Skepticism about Religion – Part 6: Cultural Bias and Social Conditioning

Skepticism about Religion – Part 6: Cultural Bias and Social Conditioning November 15, 2018

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II. There are good reasons to be SKEPTICAL about religion and religious beliefs.

A. Religion is NOT the key to Happiness and Virtue, contrary to common belief.

B. Significant Disagreements exist Between Different Religions.

C. Religious Beliefs are Typically Based on Cultural Bias and Social Conditioning.

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Religious Beliefs Are Associated with Geographical Locations

The religion of a person can often be accurately predicted based on where they were raised.  For example, if someone was born and raised in Saudi Arabia or in Turkey, it is almost certain that he or she is a Muslim, because nearly 100% of the populations of those countries are Muslims.  If someone was born and raised in the Honduras, Venezuela, or Bolivia, it is almost certain that he or she is a Christian, because nearly 100% of the populations of those countries are Christians (in fact it is highly probable that such a person is a Roman Catholic).  If someone was born and raised in Cambodia or Thailand, then it is highly probable that he or she is a Buddhist, because about 95% of the populations of those countries are Buddhists.*

If someone was born and raised in Norway, then it is highly probable that he or she is a Christian, because 98% of the population of Norway are Christians (in fact it is highly probable that this person is a Lutheran).  If someone was born and raised in Greece, then it is highly probable that he or she is a Christian, because 98% of the population of Greece are Christians (in fact, it is highly probable that he or she is a Greek Orthodox Christian).  If someone was born and raised in India, then it is very probable that he or she is either a Hindu or a Muslim, because 81% of the population of India are Hindus and 13% are Muslims, so 94% of the population is either Hindu or Muslim.

There is more of a mix of religions in the USA than in most of the countries I have mentioned above, but Christianity is clearly the predominant religion, and “nones”  (non-religiously-affiliated people) are the next largest group in terms of “religious” identification.  So, if all you know is that a person was born and raised in the USA, you can reasonably predict that this person will either be a Christian or a  person who has no religious affiliation, because 71% of the population of the USA are Christians and 23% are nones, so 94% of the population in the USA are either Christians or nones (http://www.pewforum.org/religious-landscape-study/).

 

Religious Beliefs are Typically Based on Cultural Bias and Social Conditioning

Why is the religion of a person so closely related to the location where he or she was born and raised?  The answer is obvious: religious beliefs are typically based on cultural bias and social conditioning.  People who are born and raised in Turkey or Saudi Arabia are raised to be Muslims.  People who are born and raised in Venezuela or Bolivia are raised to be Christians.  People who are born and raised in Cambodia or Thailand are raised to be Buddhists.  The society or culture of the country where one is born and raised has a great deal of influence over which religion one will believe and practice.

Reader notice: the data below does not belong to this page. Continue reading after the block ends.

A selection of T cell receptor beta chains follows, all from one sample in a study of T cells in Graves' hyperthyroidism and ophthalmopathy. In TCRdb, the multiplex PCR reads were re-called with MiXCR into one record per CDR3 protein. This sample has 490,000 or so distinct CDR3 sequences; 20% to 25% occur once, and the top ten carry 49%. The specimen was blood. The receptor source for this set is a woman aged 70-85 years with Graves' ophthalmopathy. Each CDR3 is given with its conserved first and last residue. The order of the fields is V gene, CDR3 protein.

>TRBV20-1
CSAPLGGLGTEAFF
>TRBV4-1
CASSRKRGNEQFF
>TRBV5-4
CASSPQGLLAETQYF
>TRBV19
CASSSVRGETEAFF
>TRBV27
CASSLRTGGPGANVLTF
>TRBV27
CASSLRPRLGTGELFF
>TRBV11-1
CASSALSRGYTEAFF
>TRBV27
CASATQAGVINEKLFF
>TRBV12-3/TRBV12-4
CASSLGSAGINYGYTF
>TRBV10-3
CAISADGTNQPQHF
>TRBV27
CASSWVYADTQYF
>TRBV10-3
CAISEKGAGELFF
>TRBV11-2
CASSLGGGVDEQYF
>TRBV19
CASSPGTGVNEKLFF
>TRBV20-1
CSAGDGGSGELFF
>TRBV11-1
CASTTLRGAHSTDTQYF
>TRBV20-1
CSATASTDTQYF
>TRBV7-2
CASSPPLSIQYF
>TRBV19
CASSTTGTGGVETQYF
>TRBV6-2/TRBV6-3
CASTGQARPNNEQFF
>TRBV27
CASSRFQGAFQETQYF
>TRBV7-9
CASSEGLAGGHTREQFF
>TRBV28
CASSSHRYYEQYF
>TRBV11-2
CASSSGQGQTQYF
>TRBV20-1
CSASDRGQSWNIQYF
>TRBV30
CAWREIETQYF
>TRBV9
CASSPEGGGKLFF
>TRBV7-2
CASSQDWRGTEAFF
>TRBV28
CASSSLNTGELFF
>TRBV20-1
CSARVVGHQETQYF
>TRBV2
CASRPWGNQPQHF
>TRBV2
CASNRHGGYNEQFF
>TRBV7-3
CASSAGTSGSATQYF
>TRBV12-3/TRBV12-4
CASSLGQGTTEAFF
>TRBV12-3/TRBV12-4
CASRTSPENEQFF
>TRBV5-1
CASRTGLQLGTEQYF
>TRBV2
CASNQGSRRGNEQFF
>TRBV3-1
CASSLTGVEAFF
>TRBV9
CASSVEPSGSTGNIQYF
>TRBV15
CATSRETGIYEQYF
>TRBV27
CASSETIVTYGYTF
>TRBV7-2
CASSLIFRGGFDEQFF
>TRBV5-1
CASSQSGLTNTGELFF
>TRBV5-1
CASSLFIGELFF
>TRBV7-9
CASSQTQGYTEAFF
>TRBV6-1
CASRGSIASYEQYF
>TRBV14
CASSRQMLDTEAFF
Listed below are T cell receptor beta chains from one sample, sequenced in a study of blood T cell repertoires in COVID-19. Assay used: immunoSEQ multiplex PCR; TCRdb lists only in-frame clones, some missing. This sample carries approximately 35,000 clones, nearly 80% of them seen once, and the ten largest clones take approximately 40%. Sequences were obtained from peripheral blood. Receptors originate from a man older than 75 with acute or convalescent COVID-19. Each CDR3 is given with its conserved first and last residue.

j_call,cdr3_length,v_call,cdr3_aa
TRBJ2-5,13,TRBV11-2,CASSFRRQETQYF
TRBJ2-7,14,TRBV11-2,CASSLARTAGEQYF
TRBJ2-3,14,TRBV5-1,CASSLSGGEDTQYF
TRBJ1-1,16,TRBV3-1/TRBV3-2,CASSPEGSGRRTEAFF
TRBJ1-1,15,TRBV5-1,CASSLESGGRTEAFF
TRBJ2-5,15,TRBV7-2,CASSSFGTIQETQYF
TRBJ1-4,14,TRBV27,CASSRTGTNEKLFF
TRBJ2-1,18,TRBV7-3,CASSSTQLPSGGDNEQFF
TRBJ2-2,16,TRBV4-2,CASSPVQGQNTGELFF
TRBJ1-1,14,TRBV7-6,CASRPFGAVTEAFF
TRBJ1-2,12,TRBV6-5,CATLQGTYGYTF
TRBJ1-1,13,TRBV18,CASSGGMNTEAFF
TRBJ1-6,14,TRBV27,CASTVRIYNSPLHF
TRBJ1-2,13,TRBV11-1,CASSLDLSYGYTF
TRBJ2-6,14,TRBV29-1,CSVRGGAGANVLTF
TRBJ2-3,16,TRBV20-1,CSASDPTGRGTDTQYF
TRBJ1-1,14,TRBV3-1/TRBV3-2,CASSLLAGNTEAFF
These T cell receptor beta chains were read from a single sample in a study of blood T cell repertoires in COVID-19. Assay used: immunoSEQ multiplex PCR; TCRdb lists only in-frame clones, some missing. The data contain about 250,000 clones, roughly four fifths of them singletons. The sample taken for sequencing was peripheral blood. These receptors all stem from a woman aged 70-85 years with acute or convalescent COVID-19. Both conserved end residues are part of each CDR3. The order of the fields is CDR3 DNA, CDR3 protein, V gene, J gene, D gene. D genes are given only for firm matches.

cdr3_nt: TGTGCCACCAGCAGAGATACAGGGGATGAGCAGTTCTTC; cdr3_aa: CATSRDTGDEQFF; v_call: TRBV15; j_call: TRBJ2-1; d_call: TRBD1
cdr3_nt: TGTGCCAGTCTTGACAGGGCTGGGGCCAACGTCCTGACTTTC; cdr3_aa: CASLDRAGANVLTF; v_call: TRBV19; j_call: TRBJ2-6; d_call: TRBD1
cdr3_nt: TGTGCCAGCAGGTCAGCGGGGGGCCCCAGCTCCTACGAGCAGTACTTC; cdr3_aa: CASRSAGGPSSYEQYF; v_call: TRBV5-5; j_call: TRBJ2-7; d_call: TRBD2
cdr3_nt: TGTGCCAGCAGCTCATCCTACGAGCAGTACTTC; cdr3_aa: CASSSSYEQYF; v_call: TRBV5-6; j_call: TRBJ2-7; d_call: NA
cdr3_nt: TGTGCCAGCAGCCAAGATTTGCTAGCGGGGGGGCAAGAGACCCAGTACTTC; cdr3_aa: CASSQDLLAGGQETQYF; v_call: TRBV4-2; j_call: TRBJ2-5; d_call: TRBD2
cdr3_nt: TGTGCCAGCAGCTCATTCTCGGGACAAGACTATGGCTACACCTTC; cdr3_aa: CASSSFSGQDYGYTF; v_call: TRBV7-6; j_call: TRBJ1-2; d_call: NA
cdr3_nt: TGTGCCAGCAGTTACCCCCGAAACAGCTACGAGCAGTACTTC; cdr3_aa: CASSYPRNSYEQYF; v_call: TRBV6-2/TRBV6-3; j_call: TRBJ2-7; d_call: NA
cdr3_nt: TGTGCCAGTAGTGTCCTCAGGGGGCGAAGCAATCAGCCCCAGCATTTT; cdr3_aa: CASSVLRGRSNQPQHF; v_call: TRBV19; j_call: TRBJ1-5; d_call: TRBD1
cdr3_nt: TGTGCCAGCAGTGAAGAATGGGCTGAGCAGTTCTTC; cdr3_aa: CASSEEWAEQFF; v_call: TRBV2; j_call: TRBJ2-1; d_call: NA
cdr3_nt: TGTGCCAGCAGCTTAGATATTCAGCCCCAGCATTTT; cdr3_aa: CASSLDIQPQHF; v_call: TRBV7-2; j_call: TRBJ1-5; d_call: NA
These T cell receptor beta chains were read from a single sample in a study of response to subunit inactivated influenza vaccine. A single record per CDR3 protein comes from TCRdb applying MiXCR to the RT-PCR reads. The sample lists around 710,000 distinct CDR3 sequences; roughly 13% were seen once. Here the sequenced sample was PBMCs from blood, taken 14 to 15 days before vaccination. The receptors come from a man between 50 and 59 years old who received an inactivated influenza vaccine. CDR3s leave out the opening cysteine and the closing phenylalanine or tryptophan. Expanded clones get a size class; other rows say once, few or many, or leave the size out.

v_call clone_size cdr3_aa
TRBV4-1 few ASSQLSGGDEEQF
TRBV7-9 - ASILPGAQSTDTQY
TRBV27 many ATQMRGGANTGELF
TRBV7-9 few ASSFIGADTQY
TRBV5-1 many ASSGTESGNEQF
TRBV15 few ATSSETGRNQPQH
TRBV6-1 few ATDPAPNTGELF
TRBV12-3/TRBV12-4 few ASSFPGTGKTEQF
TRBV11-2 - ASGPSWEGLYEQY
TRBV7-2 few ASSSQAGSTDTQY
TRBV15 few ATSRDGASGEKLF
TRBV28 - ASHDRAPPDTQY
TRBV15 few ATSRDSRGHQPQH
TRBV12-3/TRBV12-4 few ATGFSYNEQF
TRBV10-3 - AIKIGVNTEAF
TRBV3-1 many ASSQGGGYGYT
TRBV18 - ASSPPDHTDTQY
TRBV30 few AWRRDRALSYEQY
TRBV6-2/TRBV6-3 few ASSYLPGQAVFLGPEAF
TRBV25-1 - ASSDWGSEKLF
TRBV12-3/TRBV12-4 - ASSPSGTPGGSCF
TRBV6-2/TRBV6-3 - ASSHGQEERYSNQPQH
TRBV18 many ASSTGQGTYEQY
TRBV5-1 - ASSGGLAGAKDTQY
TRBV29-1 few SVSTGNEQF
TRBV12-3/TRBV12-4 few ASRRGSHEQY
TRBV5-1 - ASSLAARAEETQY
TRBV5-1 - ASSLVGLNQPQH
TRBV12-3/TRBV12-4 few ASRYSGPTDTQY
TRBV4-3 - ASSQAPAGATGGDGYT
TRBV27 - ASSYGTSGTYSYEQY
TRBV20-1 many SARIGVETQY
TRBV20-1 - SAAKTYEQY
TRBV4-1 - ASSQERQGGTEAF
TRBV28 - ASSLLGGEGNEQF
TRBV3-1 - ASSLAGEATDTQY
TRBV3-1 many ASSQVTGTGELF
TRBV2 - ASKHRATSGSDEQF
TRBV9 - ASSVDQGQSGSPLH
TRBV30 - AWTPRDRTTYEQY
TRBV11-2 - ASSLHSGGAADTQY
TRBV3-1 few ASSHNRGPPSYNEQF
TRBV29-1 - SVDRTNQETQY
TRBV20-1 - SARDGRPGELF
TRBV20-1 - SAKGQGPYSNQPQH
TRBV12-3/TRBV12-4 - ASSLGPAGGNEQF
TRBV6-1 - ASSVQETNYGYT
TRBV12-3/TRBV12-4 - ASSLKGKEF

Another relevant fact is that people do NOT typically carefully study a wide variety of religious and secular viewpoints and then decide which one to believe and practice.  It is true that a few people do this as adults, but they are a tiny minority.  Most people simply accept the religion (or the secular viewpoint) of their parents, or the predominant religion/worldview in their ethnic group or community or nation.  Religion is typically a matter of GROUP THINK, of accepting a point of view without doing any serious investigation and inquiry.  It is sad but true that the most important beliefs we hold are typically adopted without doing any serious thinking.  The alternative to doing a serious comparison between alternative religions is the path of least resistance: believe and practice the religion that is most common in your ethnic group or community or country.

One more bit of evidence confirms my thesis: religious people are usually skeptical about the beliefs and practices of other religions, but not about the beliefs and practices of the religion they were raised to believe and practice.  Theists, for example, reject belief in thousands of gods, but believe in just one infinite god, the one god that their culture and upbringing promotes.  Christians are skeptical about the existence of various gods worshiped by polytheists.

This appears to involve use of a double-standard. We either need to indiscriminately accept ALL religions on the basis of little or no evidence, or else we need to be skeptical about ALL religions.  We either need to accept belief in ALL alleged gods and supernatural beings on the basis of little or no evidence, or else we need to be skeptical about ALL gods and ALL supernatural beings (This is a point that John Loftus rightly emphasizes in his book  The Outsider Test for Faith).

Because it is clear that religious beliefs are typically based on cultural bias and social conditioning, we have GOOD REASON to be skeptical about religion and religious beliefs.

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* The statistics I give on the religions of populations of countries other than the USA are from this source:

https://www.infoplease.com/world/countries-world/world-religions

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